Add us to your taskbar by dragging this icon RGI logo to the bottom of your screen.

Close
Share |

Grappling with the challenges of ERTMS

19 Feb 2008

THE DECISION in the TSI to make ERA the Systems Authority for the European Rail Traffic Management System was clearly a pragmatic move, although one that was not intended when the agency was set up. 'Of course, ETCS was a long-standing project before ERA was formed', says Pio Guido, who heads the unit. 'We are a sub-activity, dealing with this one very specific issue.'

Guido pays tribute to the pioneering work done by Swiss Federal Railways, and the strong support from the Commission. He estimates that around €500m was spent on ERTMS development in the 10 years from 1997, and a similar amount has been allocated in the TENs budget for 2007-13. ETCS Level 2 operation 'is now a reality' in Switzerland, Italy and Spain he points out, adding hopefully that the Brussels - Amsterdam corridor should come on stream in 2008. 'Interoperability means people are really using the system and investing in it!'

'We have been confronted with the hard rules of the new game', Guido admits, pointing out that error correction is critical with a software-based system. 'Going to zero errors would be a nice dream', he muses.

Although Guido insists that the Commission's ERTMS corridor strategy 'is a political initiative', and thus beyond ERA's remit, Richard Lockett says it is 'flushing out the differences in interpretation and the incompatibilities' between the various applications. The vexed question of harmonising operating rules along the corridors (p95) will be addressed by the Agency, as the ERTMS sub-group only deals with technical issues.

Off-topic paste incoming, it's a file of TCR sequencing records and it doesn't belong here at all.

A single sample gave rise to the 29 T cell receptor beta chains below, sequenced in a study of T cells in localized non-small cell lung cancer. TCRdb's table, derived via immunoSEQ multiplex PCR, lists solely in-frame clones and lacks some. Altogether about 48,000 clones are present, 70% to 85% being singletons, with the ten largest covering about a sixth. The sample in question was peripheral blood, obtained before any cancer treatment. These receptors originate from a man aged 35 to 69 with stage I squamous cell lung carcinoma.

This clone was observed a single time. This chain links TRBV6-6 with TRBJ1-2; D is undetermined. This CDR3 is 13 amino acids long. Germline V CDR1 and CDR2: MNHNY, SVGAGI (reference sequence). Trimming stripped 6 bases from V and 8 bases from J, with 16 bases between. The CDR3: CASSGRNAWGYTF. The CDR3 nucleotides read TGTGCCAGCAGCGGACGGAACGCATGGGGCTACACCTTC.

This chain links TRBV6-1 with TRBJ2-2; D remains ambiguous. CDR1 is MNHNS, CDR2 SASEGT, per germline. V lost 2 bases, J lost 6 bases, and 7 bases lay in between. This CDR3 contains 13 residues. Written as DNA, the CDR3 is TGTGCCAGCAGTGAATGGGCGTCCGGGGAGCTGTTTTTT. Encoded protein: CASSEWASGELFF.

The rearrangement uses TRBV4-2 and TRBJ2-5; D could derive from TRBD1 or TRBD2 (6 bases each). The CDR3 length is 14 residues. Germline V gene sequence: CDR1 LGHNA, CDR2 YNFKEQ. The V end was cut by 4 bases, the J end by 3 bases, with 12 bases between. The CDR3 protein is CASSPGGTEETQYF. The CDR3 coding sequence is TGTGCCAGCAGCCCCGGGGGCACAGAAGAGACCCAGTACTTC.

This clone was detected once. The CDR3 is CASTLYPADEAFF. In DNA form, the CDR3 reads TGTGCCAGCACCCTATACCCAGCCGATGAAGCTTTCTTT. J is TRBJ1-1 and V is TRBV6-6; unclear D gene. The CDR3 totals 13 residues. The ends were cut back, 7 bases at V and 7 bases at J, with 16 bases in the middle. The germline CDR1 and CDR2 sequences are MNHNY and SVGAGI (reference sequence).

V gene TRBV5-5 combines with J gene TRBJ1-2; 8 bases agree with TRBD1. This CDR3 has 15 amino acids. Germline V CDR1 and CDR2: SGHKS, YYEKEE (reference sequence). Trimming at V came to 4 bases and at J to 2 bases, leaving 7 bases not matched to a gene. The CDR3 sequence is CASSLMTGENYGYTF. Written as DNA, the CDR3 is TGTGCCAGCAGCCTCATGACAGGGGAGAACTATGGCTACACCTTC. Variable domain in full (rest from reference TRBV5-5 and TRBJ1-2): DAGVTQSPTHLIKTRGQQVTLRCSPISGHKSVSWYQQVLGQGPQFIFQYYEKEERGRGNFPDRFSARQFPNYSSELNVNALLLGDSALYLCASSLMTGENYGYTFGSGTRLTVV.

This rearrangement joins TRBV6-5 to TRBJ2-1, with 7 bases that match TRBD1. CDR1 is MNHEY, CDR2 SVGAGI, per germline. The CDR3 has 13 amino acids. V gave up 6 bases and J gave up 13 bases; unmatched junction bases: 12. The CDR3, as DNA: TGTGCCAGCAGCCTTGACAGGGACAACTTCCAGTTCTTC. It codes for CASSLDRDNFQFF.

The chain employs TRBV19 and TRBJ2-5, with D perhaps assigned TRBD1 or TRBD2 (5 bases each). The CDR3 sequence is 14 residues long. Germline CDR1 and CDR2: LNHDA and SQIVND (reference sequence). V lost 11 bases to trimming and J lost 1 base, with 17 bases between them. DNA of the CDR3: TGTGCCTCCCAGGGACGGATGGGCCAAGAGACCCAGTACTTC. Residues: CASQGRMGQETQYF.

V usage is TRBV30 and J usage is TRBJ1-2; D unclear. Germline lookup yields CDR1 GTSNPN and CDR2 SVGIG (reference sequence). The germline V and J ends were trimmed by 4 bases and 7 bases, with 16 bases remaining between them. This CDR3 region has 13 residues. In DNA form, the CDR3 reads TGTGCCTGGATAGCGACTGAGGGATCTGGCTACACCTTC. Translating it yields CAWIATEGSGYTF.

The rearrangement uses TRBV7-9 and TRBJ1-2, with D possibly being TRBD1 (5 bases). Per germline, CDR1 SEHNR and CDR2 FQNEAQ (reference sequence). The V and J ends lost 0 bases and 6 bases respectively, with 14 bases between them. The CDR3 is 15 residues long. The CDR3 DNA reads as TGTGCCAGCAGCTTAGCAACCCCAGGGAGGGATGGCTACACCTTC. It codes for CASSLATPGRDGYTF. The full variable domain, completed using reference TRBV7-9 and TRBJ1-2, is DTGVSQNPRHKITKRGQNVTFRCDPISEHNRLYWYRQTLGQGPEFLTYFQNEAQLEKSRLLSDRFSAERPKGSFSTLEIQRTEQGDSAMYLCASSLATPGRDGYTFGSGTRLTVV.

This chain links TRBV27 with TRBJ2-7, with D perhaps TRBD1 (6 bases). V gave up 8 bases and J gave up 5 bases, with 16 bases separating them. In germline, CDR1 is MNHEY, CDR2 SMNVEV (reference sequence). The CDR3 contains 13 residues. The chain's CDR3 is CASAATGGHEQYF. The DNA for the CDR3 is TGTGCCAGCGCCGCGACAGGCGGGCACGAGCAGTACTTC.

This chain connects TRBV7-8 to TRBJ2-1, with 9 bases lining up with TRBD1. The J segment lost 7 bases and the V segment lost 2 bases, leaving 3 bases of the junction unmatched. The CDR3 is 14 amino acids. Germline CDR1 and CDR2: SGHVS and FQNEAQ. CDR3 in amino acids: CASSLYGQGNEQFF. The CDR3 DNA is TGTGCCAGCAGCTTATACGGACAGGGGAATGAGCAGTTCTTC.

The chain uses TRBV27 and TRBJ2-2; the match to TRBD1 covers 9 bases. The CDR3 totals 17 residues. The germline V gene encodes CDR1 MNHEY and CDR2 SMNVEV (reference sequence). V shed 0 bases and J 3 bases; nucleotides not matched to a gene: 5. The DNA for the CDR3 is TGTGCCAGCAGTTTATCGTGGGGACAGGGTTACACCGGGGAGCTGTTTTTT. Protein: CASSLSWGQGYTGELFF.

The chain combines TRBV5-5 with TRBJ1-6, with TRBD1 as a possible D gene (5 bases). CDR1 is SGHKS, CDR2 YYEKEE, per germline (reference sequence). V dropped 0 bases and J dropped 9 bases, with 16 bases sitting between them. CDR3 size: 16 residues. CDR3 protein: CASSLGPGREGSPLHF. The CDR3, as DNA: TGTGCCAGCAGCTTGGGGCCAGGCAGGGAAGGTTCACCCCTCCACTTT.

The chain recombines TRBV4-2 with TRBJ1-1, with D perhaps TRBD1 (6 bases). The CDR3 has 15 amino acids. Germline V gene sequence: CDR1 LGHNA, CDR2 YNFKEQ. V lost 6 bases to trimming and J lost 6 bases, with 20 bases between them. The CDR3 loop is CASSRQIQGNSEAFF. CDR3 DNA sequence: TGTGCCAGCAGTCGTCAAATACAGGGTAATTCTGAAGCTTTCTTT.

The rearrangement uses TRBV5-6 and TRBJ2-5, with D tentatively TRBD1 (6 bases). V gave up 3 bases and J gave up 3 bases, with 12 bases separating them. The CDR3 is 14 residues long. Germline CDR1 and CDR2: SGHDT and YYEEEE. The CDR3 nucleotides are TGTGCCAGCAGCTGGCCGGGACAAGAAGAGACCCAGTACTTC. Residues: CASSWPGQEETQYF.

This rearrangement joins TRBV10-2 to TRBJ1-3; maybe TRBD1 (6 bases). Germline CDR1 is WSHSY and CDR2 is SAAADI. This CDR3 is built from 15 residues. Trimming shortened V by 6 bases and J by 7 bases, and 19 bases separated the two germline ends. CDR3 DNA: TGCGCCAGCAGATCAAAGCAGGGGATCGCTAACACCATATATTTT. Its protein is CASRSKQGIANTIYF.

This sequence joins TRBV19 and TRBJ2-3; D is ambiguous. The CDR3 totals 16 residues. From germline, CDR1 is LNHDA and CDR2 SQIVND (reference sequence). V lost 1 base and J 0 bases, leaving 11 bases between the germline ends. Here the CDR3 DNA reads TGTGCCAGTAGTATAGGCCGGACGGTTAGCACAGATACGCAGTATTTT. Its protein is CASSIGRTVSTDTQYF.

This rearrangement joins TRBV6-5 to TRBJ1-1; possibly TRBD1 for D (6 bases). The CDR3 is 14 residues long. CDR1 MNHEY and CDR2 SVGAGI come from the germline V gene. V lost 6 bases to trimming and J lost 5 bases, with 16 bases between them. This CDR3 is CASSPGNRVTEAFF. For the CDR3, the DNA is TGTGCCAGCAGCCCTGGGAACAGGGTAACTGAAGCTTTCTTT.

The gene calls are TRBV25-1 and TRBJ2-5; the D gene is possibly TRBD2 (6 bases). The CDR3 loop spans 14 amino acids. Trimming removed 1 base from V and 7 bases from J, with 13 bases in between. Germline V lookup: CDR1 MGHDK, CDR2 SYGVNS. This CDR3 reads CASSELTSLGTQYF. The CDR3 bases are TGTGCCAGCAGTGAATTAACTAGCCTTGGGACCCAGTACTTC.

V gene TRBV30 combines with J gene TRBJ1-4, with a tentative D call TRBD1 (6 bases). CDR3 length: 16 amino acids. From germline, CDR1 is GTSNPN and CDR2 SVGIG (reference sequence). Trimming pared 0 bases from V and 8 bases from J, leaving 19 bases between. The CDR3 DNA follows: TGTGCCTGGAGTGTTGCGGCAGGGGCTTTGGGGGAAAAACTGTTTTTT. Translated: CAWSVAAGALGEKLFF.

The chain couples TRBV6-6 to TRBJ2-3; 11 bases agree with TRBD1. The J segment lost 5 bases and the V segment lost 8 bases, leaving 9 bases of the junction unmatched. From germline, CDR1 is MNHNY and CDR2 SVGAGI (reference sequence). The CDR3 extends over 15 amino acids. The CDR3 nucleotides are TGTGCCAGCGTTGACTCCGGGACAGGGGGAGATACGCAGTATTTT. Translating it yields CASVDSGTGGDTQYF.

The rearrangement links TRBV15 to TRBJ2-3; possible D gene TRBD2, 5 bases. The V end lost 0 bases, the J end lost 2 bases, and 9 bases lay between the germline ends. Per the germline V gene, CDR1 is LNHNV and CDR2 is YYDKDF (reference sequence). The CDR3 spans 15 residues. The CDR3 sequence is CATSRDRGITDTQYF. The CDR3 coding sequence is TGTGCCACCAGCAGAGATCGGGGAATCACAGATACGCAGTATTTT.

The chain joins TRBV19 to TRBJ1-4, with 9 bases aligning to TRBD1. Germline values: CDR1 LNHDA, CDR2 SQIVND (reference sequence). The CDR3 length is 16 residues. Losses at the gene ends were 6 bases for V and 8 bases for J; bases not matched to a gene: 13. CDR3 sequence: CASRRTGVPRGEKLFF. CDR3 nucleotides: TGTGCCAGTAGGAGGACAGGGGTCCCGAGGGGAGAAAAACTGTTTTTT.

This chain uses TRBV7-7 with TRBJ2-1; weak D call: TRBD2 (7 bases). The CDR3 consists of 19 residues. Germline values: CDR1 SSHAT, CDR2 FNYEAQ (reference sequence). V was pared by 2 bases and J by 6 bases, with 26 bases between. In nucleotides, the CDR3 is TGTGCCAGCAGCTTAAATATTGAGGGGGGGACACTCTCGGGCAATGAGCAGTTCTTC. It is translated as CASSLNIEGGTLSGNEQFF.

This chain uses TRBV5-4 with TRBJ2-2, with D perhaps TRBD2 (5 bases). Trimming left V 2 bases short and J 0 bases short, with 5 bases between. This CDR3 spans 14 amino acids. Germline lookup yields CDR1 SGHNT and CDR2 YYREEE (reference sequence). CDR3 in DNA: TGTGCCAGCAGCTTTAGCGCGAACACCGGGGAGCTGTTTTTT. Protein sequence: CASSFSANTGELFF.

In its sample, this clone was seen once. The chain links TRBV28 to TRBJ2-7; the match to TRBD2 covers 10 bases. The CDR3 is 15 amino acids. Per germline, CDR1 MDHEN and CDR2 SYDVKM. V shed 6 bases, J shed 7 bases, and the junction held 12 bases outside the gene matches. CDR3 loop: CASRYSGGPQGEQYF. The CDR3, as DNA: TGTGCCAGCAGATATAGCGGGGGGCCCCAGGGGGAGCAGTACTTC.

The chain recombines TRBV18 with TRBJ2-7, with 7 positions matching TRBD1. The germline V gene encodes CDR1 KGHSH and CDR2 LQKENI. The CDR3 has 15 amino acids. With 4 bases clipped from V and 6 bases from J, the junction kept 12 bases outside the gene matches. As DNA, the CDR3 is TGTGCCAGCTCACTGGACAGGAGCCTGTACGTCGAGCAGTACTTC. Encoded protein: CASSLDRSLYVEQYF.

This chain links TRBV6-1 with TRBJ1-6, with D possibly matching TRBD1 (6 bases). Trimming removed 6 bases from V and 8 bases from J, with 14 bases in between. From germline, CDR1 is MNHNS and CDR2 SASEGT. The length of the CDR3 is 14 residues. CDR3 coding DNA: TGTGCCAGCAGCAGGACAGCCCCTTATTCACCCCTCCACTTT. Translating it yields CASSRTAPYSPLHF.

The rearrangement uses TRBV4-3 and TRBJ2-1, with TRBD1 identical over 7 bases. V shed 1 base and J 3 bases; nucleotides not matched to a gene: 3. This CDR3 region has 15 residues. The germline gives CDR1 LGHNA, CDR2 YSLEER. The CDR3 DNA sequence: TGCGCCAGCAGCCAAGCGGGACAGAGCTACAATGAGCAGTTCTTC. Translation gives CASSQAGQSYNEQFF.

Nevertheless, one of Guido's biggest concerns is the need to deal with the European dimension of ERTMS. 'It is a European system', he emphasises. 'But today the difference between the European dimension and business considerations is not giving everyone the incentive to solve the bigger issues. We need to get the buy-in of all railways, as we are legally required to seek a pan-European solution - although we accept that some people will suffer adverse consequences from time to time.' Operators and infrastructure managers must 'resist the temptation to try and solve problems locally with their supplier, in order to minimise the impact on their existing network.' But he accepts that 'the contractual arrangements are still local - and the stakeholders want to see the line open on time. We can see the strains and the difficulties. We need to show them the best interests of the railway industry.'

Following a recommendation to the Commission in 2006, ERA has been empowered to update the ERTMS specifications and come up with proposals for improvements. 'These will be subject to impact assessment, to ensure the best technical solution', promises Guido, although he admits 'the impact will never be zero'. There has been some 'heated debate' with organisations represented on the working group, he reports, but 'we are now identifying problems with the specification, and will make sure the future version is correct'. Guido concedes that the technical debate over ERTMS development has not been helped by the separation of infrastructure and operations. 'ETCS puts the intelligence and more of the cost into the on-board part - the Commission is aware that the costs and benefits are asymmetric. Different parts of the sector have conflicting interests; we need their full support, although we understand it is difficult.'

Good progress is being made, thanks to the introduction of a triage process that can differentiate between error corrections and enhanced functionality in the multiplicity of change requests being received from the railways. An improved (defect-free) version of System Requirements Specification 2.3.0 is currently with the Article 21 Committee which consolidates the views of the European Commission, Parliament and Council of Ministers, and all being well it should be published shortly. Looking further ahead, Verslype says 'we are clear about the differences between 2.3.0 and 3.0.0.' He is confident that an agreed timescale for the development and implementation of 3.0.0 will be announced 'in the coming weeks - and certainly during 2008'.